Neuromedicine has recently been emerging on the research scene and presents interesting challenges in therapeutics.
The range of therapies generally used to treat neurological disorders are limited in their efficacy and degree of patient
compliance because of the necessity of multiple drug dosages, low drug concentration in the central nervous system
and side effects. Moreover, therapeutics require standard drug dosages which cannot be personalized. The limiting obstacle
in neuromedicine is still the blood-brain barrier, which prevents the accumulation of endogenous and exogenous compounds
inside the brain. Various transporters located on the blood-brain barrier modulate the crossing of endogenous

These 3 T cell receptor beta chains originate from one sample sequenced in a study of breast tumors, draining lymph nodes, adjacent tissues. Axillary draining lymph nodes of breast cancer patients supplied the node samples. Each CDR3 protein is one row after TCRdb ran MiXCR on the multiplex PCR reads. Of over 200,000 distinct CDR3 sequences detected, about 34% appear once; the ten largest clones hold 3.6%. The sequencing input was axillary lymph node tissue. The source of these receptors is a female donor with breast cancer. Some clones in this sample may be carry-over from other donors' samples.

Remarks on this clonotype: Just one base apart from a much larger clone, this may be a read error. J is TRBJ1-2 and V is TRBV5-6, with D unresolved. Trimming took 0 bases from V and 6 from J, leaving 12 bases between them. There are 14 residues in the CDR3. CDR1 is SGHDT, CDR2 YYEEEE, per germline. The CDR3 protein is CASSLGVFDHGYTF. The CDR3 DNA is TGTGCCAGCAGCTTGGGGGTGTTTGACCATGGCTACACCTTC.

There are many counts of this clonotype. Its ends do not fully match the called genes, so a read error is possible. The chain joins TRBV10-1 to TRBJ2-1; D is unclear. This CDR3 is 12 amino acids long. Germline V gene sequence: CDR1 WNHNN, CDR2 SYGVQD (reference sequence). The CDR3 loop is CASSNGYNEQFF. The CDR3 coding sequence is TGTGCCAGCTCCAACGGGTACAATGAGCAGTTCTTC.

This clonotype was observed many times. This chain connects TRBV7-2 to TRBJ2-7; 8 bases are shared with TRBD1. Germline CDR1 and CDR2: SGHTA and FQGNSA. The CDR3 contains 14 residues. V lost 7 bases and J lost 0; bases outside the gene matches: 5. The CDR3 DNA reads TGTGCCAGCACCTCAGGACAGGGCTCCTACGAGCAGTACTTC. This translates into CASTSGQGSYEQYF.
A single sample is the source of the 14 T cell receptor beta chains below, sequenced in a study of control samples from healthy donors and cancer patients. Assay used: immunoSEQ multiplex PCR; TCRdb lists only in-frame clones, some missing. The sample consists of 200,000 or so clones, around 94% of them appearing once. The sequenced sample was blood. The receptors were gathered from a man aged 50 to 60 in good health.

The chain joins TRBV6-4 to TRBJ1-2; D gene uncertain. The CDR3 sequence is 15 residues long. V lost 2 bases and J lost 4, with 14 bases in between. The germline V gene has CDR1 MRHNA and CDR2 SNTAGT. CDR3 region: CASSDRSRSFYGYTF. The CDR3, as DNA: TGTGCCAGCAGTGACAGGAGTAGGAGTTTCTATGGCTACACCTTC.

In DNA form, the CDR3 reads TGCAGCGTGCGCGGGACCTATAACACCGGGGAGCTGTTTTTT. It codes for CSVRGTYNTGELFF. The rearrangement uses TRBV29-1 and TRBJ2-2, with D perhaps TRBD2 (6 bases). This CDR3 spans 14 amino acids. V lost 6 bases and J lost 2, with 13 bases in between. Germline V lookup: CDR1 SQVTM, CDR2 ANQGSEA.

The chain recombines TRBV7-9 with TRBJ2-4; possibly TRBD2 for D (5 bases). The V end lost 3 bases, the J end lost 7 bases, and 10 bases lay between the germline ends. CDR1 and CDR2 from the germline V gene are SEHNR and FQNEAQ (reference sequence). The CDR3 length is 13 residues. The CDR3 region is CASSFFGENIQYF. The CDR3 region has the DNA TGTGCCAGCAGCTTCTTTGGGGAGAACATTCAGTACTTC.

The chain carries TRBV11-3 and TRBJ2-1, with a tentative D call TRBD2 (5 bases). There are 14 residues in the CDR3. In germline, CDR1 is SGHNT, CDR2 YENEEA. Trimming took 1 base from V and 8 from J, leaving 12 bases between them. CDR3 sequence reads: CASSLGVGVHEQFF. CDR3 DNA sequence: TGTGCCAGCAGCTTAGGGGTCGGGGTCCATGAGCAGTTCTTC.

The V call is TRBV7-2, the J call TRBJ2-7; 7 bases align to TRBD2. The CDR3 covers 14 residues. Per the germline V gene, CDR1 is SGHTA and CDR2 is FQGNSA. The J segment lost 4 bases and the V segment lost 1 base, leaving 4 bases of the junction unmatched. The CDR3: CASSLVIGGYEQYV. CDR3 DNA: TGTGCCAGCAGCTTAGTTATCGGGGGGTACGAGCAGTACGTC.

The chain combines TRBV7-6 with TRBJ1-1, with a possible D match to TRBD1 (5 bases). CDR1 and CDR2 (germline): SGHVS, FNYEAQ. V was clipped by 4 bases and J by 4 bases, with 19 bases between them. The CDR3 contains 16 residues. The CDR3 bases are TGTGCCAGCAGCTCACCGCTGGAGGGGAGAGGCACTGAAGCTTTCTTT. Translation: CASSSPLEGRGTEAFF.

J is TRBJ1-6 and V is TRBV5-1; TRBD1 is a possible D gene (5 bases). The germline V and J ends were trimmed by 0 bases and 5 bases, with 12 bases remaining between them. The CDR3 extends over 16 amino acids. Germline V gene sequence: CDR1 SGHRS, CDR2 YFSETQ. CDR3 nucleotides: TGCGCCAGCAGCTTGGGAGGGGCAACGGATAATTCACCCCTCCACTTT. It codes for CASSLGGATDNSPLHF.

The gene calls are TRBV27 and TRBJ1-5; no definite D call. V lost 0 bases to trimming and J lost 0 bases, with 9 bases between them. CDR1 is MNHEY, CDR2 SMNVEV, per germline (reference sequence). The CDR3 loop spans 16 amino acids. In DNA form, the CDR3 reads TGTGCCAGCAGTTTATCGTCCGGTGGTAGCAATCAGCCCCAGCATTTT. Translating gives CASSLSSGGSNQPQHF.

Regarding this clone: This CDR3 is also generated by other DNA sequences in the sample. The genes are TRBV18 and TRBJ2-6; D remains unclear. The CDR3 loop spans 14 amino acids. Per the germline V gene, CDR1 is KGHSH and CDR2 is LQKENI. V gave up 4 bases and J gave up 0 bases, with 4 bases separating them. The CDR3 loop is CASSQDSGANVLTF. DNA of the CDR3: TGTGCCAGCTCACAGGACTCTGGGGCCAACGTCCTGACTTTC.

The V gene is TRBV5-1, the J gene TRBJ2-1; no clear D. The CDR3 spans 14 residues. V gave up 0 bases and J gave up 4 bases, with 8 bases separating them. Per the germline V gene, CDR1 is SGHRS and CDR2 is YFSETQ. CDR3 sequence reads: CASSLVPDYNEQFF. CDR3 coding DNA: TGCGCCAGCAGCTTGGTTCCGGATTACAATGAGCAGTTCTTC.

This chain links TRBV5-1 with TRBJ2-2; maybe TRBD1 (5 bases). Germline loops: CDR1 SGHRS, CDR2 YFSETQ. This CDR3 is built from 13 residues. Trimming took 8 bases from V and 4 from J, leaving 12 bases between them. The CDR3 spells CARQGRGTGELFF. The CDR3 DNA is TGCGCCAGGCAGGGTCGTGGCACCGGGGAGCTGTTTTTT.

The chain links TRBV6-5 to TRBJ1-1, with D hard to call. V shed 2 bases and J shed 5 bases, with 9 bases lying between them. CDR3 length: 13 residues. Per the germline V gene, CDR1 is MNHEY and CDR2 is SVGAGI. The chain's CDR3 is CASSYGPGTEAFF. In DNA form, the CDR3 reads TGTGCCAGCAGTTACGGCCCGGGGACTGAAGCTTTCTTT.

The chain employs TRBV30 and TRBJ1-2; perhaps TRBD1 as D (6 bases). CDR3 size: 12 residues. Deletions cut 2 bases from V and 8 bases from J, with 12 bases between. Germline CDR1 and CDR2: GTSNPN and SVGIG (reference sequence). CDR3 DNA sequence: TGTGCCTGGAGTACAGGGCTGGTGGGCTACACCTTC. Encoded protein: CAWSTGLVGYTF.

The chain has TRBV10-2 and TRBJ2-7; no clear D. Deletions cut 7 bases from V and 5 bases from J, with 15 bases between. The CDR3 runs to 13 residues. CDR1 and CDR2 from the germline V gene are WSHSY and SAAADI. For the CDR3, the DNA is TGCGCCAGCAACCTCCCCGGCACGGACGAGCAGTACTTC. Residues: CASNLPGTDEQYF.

compounds. It has been discovered that these transporters can be used as pathways for the transport of therapeutic agents
and macromolecules that pass the blood-brain barrier allowing the uptake of bioactive compounds into the central nervous
system. Several attempts have recently been made to develop forms of nanomedicine capable of overcoming the limitations
of conventional therapy, above all the crossing of the blood-brain barrier. An outstandingly promising option could
be the use of colloidal supramolecular aggregates. These nanodrugs are safe, biodegradable, and biocompatible and can
combine biomaterials useful for diagnostic and therapeutical applications. They can be modified using monoclonal antibodies,
proteins, peptides and macromolecules, thus providing personalized neuromedicine, which can be used in the
treatment of various neurological disorders. In this review, recent advancements of supramolecular colloidal devices as
neuromedicines are discussed, with particular focus on the latest developments.